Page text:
The afternoon education program of the Spring Membership Meeting included a claims update on topics touched upon before but, nonetheless, remain significant issues impacting the insurance industry and beyond. A video replay of this two-part presentation is available in the AIRROC On Demand library.
Latest Developments in the Opioids Crisis
Adam Berardi and Michael Kassak, Partners in White and Williams Insurance Coverage Group, presented “Covering an American Epidemic” – a survey of the latest developments in the opioids crisis and their impact on the insurance industry. Coverage litigation has erupted as the cities and states struggling with the economic impact of abuse and addiction seek recovery from private companies alleged to have played a role in fueling the crisis. The CDC estimates the economic burden of opioids misuse in U.S. is now over $2 trillion per year.
While the claims being brought by public entities may be new, the key coverage issues are not: under CGL policies, the key disputes have been whether the claims constitute a covered accident/occurrence/bodily injury, as well as the application of product exclusions and the number of occurrences presented. Case law is still developing, and the limited number of coverage decisions to date have yet to coalesce into a majority rule on the “no occurrence” and “no bodily injury” defenses. The Rite Aid decision from the Delaware Supreme Court, which found no coverage for economic losses, is making Delaware a key battleground jurisdiction going forward.
“All Sums” Claims Submissions to an Insolvent Insurer
Andrew Costigan and Patrick Frye, Partners with Freeborn & Peters, gave a detailed presentation on the application of an “all sums” allocation against the liquidator of an insolvent insurer and the resulting impact on policyholders, the insolvent estate and reinsurers. After explaining the basic differences between an “all sums” and “pro rata” allocation, the panel outlined how the nature of these two allocation methodologies affects an insolvent insurer. Under a “pro rata” approach, the insured bears the risk of loss in periods in which no insurance was in force, whereas under the “all sums” approach, the insured bears no risk until coverage is wholly exhausted. Secondly, under a “pro rata” approach, the coverage obligations of triggered carriers are determined at the outset, whereas “all sums” decides one carrier’s obligations, and other carriers’ obligations are decided in subsequent contribution actions
Policyholders recover less from an “all sums” allocation against a liquidator than against a solvent insurer and bear the burden of having to pursue other insurers for the difference. The insolvent estate incurs greater indemnity and transactional costs settling claims on an “all sums” instead of “pro rata” basis, and reinsurers might incur greater indemnity and transactional costs as a result of an “all sums” allocation.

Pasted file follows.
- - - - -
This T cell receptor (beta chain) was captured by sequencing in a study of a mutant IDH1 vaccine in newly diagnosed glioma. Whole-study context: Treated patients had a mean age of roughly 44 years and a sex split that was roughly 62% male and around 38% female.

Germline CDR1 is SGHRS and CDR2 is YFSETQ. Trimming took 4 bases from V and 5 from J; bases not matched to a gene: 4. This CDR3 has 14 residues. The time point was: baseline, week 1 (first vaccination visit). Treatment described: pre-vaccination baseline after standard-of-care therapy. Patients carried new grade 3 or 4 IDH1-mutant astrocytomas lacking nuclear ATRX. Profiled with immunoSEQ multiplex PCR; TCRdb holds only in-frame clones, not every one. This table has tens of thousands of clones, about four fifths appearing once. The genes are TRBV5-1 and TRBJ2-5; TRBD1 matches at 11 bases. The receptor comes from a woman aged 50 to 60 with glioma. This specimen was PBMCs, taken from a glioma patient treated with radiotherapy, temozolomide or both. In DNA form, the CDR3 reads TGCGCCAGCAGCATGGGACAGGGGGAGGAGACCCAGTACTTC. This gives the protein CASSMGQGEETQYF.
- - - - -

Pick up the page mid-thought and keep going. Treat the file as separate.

The panel discussed three cases that all involve an excess insurer in liquidation or receivership; an insured with long-tail asbestos liability and a decision between “all sums” and “pro rata” allocation that had significant consequences. The three cases discussed were: Viacom, Inc. v. Transit Cas. Co., 138 S.W.3d 723 (Mo. 2004); In re Liquidation of Integrity Ins. Co./Sepco Corp., 49 A.3d 428
(N.J. Super. Ct. App. Div. 2012) and In re Liquidation of Midland Insurance Company, 98 N.Y.S.3d 195 (N.Y. App. Div. 2019). The choice of law question and the analysis each court undertook is relevant and instructional, because it is key to the determination of whether an “all-sums” or “pro rata” allocation methodology will apply. Both the Transit and Midland courts applied the law of the policyholder’s residence and allowed claims on an “all sums” basis. The Integrity court, however, applied forum law, in light of New Jersey’s compelling interest in applying a “pro rata” allocation methodology in order to treat the estate’s creditors equitably and avoid waste of resources.
After nearly four decades, the states have sorted themselves out as to which methodology to adopt with “pro rata” winning out as the favorite by roughly a two to one margin. New York is a special case; it normally follows “pro rata” but if there is non-cumulation language in the policy, an “all sums” recovery is permitted for the policyholders.
The potential problems with an “all sums” recovery against an insolvent estate are multiplied if reinsurance is involved. The source of the problem is the reinsurance insolvency clause, which provides that the reinsurance is recoverable on the basis of the insolvent insurer’s liability without diminution because of the insolvency. Thus, the amount “allowed” in the insolvency, and recoverable from the reinsurers, may be full policy limits, even if much less is actually paid out to the policyholder. This, in turn, may cause reinsurers to be more likely to exercise their rights to defend claims against the insolvent estate for which the reinsurers may be liable. Thus, the allowing of “all sums” recoveries against an insolvent insurer may increase both the indemnity and defense costs of the insolvent’s reinsurers.